Now, furthering the connection of the Mitzva of Brit Mila to the number four, there are times that the male membrum in Hebrew is called an Amah, which is similar to the word Imahot, and as we already mentioned, there are four Imahot. Moreover, each of these two words - Brit Mila - in Hebrew (which also works out in English) has four letters, having a total of EIGHT letters in the phrase describing a Mitzva that is performed for the baby boy on his EIGHTH day of life. So too, each of the two Batim (boxes) of Tefillin contains four sections of the Torah.

In this year especially, the number two in terms of my Brit takes on a special significance. To begin with, my Brit took place on the SECOND day of the FOURTH week of the Sephira, and the spiritual aspect of this day of the Sephira - the 23rd day of the Omer - is Gevurah She'B'Netzach (Strength within Victory). And as we know, it is Isaac - Yitzchak Avinu - who is especially related to the Sephira of Gevurah (strength), and he was the FIRST Jew in history to have his Brit on his EIGHTH day of life, and as mentioned as a hint in the letters of his name Yitzchak - the Cheit, as the numerical value of eight, hints to this fact, as well as the fact that the Gematria of his name - 208, ends with the unit eight.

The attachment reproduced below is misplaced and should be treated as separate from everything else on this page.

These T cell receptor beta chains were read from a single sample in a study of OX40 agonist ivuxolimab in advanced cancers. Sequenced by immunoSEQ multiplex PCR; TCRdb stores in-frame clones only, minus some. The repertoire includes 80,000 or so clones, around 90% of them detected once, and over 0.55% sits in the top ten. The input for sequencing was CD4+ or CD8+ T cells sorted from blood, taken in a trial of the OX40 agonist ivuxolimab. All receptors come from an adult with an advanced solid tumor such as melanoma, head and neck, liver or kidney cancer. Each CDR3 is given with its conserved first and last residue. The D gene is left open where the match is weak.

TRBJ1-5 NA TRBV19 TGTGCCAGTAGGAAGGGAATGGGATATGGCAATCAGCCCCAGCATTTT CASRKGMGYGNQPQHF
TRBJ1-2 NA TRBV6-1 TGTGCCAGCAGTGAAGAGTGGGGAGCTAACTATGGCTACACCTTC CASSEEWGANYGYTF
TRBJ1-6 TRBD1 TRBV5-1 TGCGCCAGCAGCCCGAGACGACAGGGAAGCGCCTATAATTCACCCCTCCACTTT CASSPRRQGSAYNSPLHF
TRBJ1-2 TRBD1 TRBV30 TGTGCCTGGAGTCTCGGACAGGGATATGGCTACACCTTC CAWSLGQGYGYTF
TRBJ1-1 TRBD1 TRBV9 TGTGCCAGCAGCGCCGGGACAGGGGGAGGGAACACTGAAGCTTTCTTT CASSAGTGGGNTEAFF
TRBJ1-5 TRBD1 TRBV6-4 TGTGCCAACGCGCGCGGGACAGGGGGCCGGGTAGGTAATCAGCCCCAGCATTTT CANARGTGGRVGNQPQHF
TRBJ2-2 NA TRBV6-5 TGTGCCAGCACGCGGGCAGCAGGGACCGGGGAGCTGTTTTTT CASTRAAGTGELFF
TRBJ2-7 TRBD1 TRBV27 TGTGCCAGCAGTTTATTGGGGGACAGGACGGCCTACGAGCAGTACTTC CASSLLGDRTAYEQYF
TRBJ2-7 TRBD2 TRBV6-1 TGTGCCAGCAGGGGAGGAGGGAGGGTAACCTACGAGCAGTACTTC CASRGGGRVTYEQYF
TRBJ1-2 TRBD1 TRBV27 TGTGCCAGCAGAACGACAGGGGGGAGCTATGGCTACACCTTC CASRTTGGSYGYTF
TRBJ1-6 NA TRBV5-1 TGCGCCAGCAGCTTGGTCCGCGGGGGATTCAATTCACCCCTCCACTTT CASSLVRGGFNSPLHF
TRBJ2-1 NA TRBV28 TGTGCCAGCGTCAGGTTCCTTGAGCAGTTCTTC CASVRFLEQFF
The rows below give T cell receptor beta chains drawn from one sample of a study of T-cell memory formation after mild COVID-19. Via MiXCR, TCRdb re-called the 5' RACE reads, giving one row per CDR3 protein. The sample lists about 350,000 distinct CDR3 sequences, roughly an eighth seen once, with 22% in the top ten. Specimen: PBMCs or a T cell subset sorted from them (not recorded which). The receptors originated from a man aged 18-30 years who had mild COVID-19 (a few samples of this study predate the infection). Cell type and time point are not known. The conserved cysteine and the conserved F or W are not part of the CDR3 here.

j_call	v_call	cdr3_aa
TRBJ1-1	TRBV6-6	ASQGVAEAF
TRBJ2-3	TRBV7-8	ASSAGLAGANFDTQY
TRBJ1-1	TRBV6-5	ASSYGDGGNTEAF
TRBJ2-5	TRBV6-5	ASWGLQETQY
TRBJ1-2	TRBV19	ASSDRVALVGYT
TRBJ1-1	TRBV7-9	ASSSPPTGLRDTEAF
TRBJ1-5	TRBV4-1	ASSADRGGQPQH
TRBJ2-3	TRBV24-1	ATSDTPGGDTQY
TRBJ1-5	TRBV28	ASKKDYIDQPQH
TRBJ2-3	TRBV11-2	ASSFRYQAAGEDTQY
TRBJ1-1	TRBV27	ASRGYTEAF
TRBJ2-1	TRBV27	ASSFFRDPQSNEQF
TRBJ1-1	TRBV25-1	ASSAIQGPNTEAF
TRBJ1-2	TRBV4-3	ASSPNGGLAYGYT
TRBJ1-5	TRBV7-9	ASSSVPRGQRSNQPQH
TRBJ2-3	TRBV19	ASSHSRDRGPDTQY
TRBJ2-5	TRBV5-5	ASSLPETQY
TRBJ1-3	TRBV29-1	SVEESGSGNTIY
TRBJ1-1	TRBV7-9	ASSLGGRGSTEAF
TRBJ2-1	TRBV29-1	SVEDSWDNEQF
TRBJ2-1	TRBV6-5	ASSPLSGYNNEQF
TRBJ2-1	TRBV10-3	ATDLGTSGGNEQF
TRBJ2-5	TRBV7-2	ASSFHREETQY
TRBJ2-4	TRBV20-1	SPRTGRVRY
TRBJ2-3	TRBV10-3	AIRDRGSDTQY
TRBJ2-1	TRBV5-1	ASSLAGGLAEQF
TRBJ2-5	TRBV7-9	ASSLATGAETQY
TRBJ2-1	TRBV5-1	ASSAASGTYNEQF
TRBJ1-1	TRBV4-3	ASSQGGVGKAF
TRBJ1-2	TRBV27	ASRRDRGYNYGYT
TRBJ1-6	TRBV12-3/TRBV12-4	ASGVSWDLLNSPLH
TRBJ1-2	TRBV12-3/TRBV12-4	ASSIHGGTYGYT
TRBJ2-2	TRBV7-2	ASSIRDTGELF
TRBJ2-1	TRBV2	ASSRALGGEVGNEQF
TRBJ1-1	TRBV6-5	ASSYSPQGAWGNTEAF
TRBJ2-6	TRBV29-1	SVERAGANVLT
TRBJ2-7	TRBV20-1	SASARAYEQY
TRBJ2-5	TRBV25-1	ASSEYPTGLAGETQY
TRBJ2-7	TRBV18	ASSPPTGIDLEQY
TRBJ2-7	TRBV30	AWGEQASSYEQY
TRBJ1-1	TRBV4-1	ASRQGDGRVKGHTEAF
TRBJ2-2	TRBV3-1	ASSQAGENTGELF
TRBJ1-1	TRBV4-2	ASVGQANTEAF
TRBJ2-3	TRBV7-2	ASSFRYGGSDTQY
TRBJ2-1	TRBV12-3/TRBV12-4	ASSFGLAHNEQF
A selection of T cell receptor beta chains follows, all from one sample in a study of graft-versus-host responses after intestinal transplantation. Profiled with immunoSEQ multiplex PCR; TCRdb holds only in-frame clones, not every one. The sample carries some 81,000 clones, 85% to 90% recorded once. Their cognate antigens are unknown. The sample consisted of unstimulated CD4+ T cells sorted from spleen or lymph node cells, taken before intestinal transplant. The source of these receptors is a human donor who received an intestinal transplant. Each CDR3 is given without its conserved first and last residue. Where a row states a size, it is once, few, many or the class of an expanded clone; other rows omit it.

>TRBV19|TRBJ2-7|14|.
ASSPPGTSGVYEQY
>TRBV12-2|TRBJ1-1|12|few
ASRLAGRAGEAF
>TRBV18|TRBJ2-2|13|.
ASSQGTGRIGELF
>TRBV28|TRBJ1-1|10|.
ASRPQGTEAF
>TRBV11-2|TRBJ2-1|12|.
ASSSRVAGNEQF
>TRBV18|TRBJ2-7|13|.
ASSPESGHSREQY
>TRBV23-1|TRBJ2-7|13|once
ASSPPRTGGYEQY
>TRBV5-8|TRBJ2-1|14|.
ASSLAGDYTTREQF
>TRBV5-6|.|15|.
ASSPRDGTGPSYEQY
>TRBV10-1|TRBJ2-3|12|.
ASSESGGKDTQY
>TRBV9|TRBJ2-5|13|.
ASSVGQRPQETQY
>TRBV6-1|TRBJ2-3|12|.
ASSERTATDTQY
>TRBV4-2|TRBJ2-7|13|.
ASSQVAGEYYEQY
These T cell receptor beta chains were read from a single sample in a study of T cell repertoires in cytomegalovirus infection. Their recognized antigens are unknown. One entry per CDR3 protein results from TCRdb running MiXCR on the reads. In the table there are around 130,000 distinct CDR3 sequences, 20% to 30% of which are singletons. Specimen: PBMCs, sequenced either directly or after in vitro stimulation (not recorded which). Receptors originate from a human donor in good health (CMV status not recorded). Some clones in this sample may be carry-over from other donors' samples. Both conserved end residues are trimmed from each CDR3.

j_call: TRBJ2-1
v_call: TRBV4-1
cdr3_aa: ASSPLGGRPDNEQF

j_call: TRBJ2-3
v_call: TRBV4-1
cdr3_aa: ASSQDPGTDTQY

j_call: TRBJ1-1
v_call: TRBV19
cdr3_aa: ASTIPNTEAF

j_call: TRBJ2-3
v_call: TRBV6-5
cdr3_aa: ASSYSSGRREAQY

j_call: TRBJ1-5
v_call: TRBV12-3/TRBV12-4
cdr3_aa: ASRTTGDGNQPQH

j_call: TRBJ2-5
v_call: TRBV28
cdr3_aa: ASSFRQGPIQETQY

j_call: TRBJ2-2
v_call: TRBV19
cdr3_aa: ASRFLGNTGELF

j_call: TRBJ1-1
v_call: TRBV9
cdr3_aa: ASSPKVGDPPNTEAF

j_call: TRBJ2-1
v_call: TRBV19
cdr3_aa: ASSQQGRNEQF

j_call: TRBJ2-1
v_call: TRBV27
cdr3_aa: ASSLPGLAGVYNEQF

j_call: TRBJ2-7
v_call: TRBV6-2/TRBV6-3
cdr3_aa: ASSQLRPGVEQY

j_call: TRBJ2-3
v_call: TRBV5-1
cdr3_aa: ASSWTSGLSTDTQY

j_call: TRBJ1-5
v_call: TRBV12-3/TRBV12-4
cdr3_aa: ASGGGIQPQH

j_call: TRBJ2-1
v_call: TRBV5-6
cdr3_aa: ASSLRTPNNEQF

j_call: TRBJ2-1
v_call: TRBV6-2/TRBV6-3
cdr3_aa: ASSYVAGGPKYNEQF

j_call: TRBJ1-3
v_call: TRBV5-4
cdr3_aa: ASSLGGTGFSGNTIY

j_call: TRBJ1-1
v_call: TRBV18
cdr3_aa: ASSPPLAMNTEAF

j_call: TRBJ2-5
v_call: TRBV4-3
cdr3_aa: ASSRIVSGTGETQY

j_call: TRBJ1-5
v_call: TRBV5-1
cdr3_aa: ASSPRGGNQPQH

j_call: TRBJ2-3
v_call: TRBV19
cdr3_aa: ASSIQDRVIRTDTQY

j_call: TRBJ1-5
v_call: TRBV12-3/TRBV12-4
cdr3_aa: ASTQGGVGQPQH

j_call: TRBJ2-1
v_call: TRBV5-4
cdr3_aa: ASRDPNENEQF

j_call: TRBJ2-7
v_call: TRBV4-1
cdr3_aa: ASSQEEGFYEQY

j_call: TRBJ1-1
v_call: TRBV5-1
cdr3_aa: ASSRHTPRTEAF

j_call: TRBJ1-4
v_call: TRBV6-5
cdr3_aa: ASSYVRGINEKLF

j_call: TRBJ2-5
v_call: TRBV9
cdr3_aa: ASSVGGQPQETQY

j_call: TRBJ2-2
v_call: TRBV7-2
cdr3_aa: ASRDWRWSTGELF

Noting that I was born on the FIRST day of the SECOND month of the Jewish calendar - Iyar, as we begin to count the months from Nissan, the month of the Exodus and birth of the Jewish nation, my Brit was on the FIRST day of the SECOND week of the SECOND month.